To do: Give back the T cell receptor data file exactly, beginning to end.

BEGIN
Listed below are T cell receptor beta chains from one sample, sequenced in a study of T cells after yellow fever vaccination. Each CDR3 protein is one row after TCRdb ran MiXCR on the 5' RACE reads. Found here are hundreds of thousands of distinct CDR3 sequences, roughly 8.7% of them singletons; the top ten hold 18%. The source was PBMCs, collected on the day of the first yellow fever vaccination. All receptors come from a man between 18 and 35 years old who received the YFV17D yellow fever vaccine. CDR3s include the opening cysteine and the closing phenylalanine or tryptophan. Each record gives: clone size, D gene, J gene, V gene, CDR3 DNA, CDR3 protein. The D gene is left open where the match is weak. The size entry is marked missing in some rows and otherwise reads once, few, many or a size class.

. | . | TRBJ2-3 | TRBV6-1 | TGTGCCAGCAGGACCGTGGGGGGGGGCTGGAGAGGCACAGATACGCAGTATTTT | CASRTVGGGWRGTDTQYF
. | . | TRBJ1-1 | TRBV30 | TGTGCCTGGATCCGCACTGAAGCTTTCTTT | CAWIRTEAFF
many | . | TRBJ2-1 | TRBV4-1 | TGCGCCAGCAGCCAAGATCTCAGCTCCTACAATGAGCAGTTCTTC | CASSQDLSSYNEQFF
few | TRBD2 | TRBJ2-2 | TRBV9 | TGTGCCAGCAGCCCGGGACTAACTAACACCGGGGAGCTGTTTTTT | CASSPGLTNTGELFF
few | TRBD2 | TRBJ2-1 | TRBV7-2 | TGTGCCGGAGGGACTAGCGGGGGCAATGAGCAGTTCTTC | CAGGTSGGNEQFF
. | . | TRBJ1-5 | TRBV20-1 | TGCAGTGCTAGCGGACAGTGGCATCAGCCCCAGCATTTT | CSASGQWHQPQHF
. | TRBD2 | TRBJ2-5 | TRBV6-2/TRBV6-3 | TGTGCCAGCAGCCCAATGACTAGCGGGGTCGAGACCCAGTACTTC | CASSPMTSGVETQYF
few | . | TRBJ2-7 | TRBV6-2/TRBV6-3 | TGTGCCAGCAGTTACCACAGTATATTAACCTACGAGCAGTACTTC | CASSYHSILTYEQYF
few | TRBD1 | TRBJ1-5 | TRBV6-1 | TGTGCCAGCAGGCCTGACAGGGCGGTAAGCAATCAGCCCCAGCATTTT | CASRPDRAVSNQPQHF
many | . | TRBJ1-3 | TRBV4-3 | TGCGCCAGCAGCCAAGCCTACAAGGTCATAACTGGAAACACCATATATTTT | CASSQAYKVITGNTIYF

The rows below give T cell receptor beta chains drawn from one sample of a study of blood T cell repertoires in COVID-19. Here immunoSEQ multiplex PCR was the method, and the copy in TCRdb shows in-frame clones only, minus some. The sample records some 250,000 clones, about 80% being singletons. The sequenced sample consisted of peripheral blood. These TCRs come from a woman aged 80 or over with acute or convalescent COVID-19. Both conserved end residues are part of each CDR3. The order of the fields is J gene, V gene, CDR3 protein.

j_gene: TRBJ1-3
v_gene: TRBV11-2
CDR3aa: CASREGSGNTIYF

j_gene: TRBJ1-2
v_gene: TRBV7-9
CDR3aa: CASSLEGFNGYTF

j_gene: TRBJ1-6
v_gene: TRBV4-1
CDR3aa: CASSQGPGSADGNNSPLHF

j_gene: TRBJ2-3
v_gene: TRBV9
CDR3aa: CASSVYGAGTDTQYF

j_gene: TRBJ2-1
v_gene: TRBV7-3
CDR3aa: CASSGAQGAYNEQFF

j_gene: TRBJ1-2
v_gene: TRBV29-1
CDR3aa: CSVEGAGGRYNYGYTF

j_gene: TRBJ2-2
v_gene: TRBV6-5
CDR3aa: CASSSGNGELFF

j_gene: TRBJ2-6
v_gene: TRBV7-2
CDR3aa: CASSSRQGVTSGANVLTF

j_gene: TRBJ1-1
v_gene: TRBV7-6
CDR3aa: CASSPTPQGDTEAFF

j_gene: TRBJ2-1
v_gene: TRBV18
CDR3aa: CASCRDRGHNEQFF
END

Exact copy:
Listed below are T cell receptor beta chains from one sample, sequenced in a study of T cells after yellow fever vaccination. Each CDR3 protein is one row after TCRdb ran MiXCR on the 5' RACE reads. Found here are hundreds of thousands of distinct CDR3 sequences, roughly 8.7% of them singletons; the top ten hold 18%. The source was PBMCs, collected on the day of the first yellow fever vaccination. All receptors come from a man between 18 and 35 years old who received the YFV17D yellow fever vaccine. CDR3s include the opening cysteine and the closing phenylalanine or tryptophan. Each record gives: clone size, D gene, J gene, V gene, CDR3 DNA, CDR3 protein. The D gene is left open where the match is weak. The size entry is marked missing in some rows and otherwise reads once, few, many or a size class.

. | . | TRBJ2-3 | TRBV6-1 | TGTGCCAGCAGGACCGTGGGGGGGGGCTGGAGAGGCACAGATACGCAGTATTTT | CASRTVGGGWRGTDTQYF
. | . | TRBJ1-1 | TRBV30 | TGTGCCTGGATCCGCACTGAAGCTTTCTTT | CAWIRTEAFF
many | . | TRBJ2-1 | TRBV4-1 | TGCGCCAGCAGCCAAGATCTCAGCTCCTACAATGAGCAGTTCTTC | CASSQDLSSYNEQFF
few | TRBD2 | TRBJ2-2 | TRBV9 | TGTGCCAGCAGCCCGGGACTAACTAACACCGGGGAGCTGTTTTTT | CASSPGLTNTGELFF
few | TRBD2 | TRBJ2-1 | TRBV7-2 | TGTGCCGGAGGGACTAGCGGGGGCAATGAGCAGTTCTTC | CAGGTSGGNEQFF
. | . | TRBJ1-5 | TRBV20-1 | TGCAGTGCTAGCGGACAGTGGCATCAGCCCCAGCATTTT | CSASGQWHQPQHF
. | TRBD2 | TRBJ2-5 | TRBV6-2/TRBV6-3 | TGTGCCAGCAGCCCAATGACTAGCGGGGTCGAGACCCAGTACTTC | CASSPMTSGVETQYF
few | . | TRBJ2-7 | TRBV6-2/TRBV6-3 | TGTGCCAGCAGTTACCACAGTATATTAACCTACGAGCAGTACTTC | CASSYHSILTYEQYF
few | TRBD1 | TRBJ1-5 | TRBV6-1 | TGTGCCAGCAGGCCTGACAGGGCGGTAAGCAATCAGCCCCAGCATTTT | CASRPDRAVSNQPQHF
many | . | TRBJ1-3 | TRBV4-3 | TGCGCCAGCAGCCAAGCCTACAAGGTCATAACTGGAAACACCATATATTTT | CASSQAYKVITGNTIYF

The rows below give T cell receptor beta chains drawn from one sample of a study of blood T cell repertoires in COVID-19. Here immunoSEQ multiplex PCR was the method, and the copy in TCRdb shows in-frame clones only, minus some. The sample records some 250,000 clones, about 80% being singletons. The sequenced sample consisted of peripheral blood. These TCRs come from a woman aged 80 or over with acute or convalescent COVID-19. Both conserved end residues are part of each CDR3. The order of the fields is J gene, V gene, CDR3 protein.

j_gene: TRBJ1-3
v_gene: TRBV11-2
CDR3aa: CASREGSGNTIYF

j_gene: TRBJ1-2
v_gene: TRBV7-9
CDR3aa: CASSLEGFNGYTF

j_gene: TRBJ1-6
v_gene: TRBV4-1
CDR3aa: CASSQGPGSADGNNSPLHF

j_gene: TRBJ2-3
v_gene: TRBV9
CDR3aa: CASSVYGAGTDTQYF

j_gene: TRBJ2-1
v_gene: TRBV7-3
CDR3aa: CASSGAQGAYNEQFF

j_gene: TRBJ1-2
v_gene: TRBV29-1
CDR3aa: CSVEGAGGRYNYGYTF

j_gene: TRBJ2-2
v_gene: TRBV6-5
CDR3aa: CASSSGNGELFF

j_gene: TRBJ2-6
v_gene: TRBV7-2
CDR3aa: CASSSRQGVTSGANVLTF

j_gene: TRBJ1-1
v_gene: TRBV7-6
CDR3aa: CASSPTPQGDTEAFF

j_gene: TRBJ2-1
v_gene: TRBV18
CDR3aa: CASCRDRGHNEQFF